Neither the matters to which we have specifically referred, nor any others relied on by California, afford support for a holding that Congress has either explicitly or by implication stripped the Attorney General of his statutorily granted power to invoke our jurisdiction in this federal-state controversy. This brings us to the merits of the case.
Third. The crucial question on the merits is not merely who owns the bare legal title to the lands under the marginal sea. The United States here asserts rights in two capacities transcending those of a mere property owner. In one capacity it asserts the right and responsibility to exercise whatever power and dominion are necessary to protect this country against dangers to the security and tranquility of its people incident to the fact that the United States is located immediately adjacent to the ocean. The Government also appears in its capacity as a member of the family of nations. In that capacity it is responsible for conducting United States relations with other nations. It asserts that proper exercise of these constitutional responsibilities requires that it have power, unencumbered by state commitments, always to determine what agreements will be made concerning the control and use of the marginal sea and the land under it. See McCulloch v. Maryland, 4 Wheat. 316, 403-408; United States v. Minnesota, 270 U.S. 181, 194. In the light of the foregoing, our question is whether the state or the Federal Government has the paramount right and power to determine in the first instance when, how, and by what agencies, foreign or domestic, the oil and other resources of the soil of the marginal sea, known or hereafter discovered, may be exploited.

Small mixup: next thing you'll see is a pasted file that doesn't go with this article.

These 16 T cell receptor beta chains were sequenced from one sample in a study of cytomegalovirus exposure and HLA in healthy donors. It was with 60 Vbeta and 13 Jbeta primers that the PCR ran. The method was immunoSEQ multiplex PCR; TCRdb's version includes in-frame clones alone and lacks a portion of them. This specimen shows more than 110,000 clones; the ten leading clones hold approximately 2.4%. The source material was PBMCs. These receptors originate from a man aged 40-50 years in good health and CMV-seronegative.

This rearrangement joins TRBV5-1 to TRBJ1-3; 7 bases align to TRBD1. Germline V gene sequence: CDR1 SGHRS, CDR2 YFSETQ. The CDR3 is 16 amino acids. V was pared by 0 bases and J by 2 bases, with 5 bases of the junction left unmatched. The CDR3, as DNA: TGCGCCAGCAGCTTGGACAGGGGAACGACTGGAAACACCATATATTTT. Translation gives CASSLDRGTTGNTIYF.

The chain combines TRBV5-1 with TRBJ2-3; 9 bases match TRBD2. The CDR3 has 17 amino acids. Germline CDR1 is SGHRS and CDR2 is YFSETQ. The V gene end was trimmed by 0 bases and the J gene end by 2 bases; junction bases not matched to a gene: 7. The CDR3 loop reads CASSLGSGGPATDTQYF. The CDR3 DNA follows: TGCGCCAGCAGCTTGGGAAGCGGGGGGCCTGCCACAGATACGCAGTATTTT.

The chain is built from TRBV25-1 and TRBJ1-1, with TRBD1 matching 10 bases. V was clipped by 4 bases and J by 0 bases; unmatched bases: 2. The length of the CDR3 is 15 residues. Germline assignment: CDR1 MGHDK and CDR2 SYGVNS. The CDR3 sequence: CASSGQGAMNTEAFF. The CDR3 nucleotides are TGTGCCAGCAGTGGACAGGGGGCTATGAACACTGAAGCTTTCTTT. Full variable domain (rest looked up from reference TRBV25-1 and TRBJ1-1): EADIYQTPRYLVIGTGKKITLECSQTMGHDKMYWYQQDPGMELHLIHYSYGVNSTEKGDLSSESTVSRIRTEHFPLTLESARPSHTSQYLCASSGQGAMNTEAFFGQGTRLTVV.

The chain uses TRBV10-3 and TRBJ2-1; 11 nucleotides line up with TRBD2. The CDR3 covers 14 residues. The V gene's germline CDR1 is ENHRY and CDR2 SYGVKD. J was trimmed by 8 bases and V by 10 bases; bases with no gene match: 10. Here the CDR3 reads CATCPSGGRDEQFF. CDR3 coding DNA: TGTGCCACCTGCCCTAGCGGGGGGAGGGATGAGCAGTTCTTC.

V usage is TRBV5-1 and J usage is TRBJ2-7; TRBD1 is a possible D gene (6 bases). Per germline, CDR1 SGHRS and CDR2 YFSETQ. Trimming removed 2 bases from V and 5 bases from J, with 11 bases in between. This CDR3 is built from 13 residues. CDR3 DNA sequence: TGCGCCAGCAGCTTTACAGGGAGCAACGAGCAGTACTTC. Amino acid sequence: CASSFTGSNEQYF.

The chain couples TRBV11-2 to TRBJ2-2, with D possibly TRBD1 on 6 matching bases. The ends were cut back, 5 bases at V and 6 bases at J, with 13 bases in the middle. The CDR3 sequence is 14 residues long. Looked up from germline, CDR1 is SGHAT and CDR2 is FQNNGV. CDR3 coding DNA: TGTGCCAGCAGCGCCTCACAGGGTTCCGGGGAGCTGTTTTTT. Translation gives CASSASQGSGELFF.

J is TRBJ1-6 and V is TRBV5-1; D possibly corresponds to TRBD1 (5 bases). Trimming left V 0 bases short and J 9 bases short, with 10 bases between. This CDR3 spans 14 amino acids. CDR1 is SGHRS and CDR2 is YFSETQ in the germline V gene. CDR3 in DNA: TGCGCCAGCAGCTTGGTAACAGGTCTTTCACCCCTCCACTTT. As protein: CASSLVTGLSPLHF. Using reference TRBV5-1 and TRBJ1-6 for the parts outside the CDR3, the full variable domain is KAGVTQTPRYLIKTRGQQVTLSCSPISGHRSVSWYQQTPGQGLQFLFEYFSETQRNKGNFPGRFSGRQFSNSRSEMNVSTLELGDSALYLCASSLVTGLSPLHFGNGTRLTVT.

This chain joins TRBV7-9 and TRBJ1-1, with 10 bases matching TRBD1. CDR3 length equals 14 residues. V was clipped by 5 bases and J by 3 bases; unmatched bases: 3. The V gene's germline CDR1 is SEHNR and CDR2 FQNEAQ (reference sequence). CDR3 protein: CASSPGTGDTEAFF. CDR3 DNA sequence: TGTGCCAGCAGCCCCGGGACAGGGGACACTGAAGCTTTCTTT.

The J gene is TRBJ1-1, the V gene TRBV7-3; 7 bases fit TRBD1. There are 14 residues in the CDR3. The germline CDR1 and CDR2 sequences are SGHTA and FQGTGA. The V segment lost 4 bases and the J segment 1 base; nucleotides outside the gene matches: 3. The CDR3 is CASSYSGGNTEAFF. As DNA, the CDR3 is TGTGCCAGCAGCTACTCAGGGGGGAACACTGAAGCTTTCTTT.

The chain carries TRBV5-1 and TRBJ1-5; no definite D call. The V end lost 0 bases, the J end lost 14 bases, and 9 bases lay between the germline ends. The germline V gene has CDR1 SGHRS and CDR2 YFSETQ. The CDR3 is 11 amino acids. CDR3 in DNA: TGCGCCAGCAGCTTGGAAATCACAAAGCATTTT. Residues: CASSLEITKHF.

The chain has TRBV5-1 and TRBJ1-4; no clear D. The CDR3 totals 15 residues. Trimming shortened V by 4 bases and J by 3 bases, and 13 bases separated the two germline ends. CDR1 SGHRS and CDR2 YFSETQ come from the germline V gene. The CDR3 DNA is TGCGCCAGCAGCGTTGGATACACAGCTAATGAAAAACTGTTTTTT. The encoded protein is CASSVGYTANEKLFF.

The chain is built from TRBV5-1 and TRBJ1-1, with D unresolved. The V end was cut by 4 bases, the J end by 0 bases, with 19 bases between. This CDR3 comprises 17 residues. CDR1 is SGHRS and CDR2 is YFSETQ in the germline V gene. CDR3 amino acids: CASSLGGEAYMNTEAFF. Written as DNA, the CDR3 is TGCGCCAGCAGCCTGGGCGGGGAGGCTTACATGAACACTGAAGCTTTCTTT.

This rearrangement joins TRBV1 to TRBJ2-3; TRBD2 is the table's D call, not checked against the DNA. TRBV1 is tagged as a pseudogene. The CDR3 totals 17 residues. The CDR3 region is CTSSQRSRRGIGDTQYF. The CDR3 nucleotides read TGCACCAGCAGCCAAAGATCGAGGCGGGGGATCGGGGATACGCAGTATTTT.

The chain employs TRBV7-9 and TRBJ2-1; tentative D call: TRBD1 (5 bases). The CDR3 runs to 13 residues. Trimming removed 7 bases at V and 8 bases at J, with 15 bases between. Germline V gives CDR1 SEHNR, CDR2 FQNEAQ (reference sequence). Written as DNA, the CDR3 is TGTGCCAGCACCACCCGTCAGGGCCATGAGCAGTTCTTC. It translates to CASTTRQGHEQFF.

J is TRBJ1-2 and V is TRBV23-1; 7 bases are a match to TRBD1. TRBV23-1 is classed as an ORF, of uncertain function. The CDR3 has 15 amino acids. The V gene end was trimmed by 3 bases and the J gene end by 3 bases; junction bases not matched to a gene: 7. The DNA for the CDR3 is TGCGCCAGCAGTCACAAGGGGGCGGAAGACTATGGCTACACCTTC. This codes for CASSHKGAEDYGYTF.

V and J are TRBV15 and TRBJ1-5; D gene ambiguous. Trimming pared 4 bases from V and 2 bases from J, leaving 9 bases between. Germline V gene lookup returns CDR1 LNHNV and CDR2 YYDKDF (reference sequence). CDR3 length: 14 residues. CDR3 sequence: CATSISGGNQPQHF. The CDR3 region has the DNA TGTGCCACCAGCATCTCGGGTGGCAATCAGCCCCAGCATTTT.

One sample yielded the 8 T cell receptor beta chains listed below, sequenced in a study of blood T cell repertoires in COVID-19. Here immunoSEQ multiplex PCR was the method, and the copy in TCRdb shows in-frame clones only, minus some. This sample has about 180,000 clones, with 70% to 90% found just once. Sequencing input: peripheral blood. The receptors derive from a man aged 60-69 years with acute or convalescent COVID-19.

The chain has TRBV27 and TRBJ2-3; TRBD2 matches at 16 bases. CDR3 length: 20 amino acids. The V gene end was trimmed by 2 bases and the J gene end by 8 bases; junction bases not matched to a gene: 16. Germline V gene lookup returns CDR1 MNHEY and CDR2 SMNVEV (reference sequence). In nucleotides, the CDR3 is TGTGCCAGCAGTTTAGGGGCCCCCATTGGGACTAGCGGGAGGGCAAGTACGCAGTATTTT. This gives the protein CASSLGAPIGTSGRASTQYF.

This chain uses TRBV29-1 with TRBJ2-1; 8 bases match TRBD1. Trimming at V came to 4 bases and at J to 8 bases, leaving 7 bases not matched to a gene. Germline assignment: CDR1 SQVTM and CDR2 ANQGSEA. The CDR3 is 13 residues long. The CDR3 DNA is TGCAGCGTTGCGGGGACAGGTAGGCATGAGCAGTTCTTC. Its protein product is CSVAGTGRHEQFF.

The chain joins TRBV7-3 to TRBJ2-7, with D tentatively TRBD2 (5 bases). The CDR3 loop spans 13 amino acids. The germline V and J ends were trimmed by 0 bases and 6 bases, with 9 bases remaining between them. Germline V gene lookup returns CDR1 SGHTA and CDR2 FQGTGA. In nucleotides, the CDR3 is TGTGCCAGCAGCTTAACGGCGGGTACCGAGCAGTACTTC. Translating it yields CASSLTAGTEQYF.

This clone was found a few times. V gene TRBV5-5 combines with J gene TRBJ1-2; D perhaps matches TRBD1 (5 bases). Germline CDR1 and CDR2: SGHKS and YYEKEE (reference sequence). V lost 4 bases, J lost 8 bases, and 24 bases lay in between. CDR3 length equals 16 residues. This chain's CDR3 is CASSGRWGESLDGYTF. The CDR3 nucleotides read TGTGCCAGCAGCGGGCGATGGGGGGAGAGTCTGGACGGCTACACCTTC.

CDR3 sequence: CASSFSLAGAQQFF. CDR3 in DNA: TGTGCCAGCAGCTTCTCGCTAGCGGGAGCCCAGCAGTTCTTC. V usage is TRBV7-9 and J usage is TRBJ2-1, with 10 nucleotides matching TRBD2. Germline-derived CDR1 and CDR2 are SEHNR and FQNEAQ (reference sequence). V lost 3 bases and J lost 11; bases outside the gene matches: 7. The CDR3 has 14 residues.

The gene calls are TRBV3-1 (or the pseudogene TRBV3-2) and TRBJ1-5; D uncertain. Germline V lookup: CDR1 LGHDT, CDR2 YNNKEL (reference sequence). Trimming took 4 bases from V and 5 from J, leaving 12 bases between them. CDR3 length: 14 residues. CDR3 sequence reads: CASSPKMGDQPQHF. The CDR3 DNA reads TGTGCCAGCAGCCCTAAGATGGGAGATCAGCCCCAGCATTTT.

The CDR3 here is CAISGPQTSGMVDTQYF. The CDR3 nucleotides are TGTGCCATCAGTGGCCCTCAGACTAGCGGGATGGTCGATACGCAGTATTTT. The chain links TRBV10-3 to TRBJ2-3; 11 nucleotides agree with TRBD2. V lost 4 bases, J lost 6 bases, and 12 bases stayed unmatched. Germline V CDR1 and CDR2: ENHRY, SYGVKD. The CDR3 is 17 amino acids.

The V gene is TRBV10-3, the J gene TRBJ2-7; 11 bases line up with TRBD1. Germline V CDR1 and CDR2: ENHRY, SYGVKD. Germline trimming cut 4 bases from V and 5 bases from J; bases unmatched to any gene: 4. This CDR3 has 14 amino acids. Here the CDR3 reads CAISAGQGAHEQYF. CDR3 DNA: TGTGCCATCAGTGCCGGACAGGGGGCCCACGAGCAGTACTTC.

California claims that it owns the resources of the soil under the three-mile marginal belt as an incident to those elements of sovereignty which it exercises in that water area. The state points out that its original Constitution, adopted in 1849 before that state was admitted to the Union, included within the state's boundary the water area extending three English miles from the shore, Cal. Const. (1849) Art. XII; that the Enabling Act which admitted California to the Union ratified the territorial boundary thus defined; and that California was admitted "on an equal footing with the original States in all respects whatever," 9 Stat. 452. With these premises admitted, California contends that its ownership follows from the rule originally announced in Pollard's Lessee v. Hagan, 3 How. 212; see also Martin v. Waddell, 16 Pet. 367, 410. In the Pollard case it was held, in effect, that the original states owned in trust for their people the navigable tidewaters between high and low water mark within each state's boundaries, and the soil under them, as an inseparable attribute of state sovereignty. Consequently, it was decided that Alabama, because admitted into the Union on "an equal footing" with the other states, had thereby become the owner of the tidelands within its boundaries. Thus the title of Alabama's tidelands grantee was sustained as valid against that of a claimant holding under a United States grant made subsequent to Alabama's admission as a state.